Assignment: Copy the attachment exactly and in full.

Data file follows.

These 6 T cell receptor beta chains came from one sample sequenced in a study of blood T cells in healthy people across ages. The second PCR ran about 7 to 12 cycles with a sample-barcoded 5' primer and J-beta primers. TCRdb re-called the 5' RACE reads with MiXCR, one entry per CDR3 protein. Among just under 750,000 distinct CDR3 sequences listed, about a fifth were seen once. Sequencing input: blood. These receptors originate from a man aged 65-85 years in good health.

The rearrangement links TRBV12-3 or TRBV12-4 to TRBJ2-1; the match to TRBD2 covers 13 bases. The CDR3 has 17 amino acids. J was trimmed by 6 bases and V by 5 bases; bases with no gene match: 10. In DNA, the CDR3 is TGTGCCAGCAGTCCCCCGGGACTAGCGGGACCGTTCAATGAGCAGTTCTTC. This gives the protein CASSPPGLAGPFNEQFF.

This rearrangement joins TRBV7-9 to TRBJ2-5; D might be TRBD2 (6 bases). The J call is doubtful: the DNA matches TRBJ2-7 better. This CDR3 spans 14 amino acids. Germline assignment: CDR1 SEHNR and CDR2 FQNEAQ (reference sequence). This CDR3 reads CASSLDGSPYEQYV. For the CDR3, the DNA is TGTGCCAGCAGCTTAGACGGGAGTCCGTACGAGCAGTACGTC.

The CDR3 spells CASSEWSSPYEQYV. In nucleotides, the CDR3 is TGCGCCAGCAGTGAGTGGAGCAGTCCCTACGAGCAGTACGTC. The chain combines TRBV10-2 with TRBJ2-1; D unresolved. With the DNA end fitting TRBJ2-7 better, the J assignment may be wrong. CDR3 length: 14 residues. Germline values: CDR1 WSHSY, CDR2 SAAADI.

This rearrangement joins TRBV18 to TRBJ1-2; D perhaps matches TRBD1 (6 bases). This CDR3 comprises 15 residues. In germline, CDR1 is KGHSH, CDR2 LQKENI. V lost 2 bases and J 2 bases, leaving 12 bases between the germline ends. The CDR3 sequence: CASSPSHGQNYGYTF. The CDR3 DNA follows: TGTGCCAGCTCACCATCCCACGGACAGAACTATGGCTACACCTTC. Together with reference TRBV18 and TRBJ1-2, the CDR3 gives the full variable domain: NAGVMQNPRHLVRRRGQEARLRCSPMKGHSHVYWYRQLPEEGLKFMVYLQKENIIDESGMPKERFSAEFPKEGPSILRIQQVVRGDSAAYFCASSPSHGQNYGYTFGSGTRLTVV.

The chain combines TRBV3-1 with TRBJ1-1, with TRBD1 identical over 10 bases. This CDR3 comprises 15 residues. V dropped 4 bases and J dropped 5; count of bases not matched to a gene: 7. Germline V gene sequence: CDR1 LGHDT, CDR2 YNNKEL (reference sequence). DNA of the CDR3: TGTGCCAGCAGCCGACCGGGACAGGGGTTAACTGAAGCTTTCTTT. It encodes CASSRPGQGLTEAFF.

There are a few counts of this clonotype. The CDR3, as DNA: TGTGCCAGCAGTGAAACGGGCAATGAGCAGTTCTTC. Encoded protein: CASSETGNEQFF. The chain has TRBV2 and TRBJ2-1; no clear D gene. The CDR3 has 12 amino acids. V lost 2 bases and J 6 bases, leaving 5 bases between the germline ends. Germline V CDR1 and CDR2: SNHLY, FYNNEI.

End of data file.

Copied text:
These 6 T cell receptor beta chains came from one sample sequenced in a study of blood T cells in healthy people across ages. The second PCR ran about 7 to 12 cycles with a sample-barcoded 5' primer and J-beta primers. TCRdb re-called the 5' RACE reads with MiXCR, one entry per CDR3 protein. Among just under 750,000 distinct CDR3 sequences listed, about a fifth were seen once. Sequencing input: blood. These receptors originate from a man aged 65-85 years in good health.

The rearrangement links TRBV12-3 or TRBV12-4 to TRBJ2-1; the match to TRBD2 covers 13 bases. The CDR3 has 17 amino acids. J was trimmed by 6 bases and V by 5 bases; bases with no gene match: 10. In DNA, the CDR3 is TGTGCCAGCAGTCCCCCGGGACTAGCGGGACCGTTCAATGAGCAGTTCTTC. This gives the protein CASSPPGLAGPFNEQFF.

This rearrangement joins TRBV7-9 to TRBJ2-5; D might be TRBD2 (6 bases). The J call is doubtful: the DNA matches TRBJ2-7 better. This CDR3 spans 14 amino acids. Germline assignment: CDR1 SEHNR and CDR2 FQNEAQ (reference sequence). This CDR3 reads CASSLDGSPYEQYV. For the CDR3, the DNA is TGTGCCAGCAGCTTAGACGGGAGTCCGTACGAGCAGTACGTC.

The CDR3 spells CASSEWSSPYEQYV. In nucleotides, the CDR3 is TGCGCCAGCAGTGAGTGGAGCAGTCCCTACGAGCAGTACGTC. The chain combines TRBV10-2 with TRBJ2-1; D unresolved. With the DNA end fitting TRBJ2-7 better, the J assignment may be wrong. CDR3 length: 14 residues. Germline values: CDR1 WSHSY, CDR2 SAAADI.

This rearrangement joins TRBV18 to TRBJ1-2; D perhaps matches TRBD1 (6 bases). This CDR3 comprises 15 residues. In germline, CDR1 is KGHSH, CDR2 LQKENI. V lost 2 bases and J 2 bases, leaving 12 bases between the germline ends. The CDR3 sequence: CASSPSHGQNYGYTF. The CDR3 DNA follows: TGTGCCAGCTCACCATCCCACGGACAGAACTATGGCTACACCTTC. Together with reference TRBV18 and TRBJ1-2, the CDR3 gives the full variable domain: NAGVMQNPRHLVRRRGQEARLRCSPMKGHSHVYWYRQLPEEGLKFMVYLQKENIIDESGMPKERFSAEFPKEGPSILRIQQVVRGDSAAYFCASSPSHGQNYGYTFGSGTRLTVV.

The chain combines TRBV3-1 with TRBJ1-1, with TRBD1 identical over 10 bases. This CDR3 comprises 15 residues. V dropped 4 bases and J dropped 5; count of bases not matched to a gene: 7. Germline V gene sequence: CDR1 LGHDT, CDR2 YNNKEL (reference sequence). DNA of the CDR3: TGTGCCAGCAGCCGACCGGGACAGGGGTTAACTGAAGCTTTCTTT. It encodes CASSRPGQGLTEAFF.

There are a few counts of this clonotype. The CDR3, as DNA: TGTGCCAGCAGTGAAACGGGCAATGAGCAGTTCTTC. Encoded protein: CASSETGNEQFF. The chain has TRBV2 and TRBJ2-1; no clear D gene. The CDR3 has 12 amino acids. V lost 2 bases and J 6 bases, leaving 5 bases between the germline ends. Germline V CDR1 and CDR2: SNHLY, FYNNEI.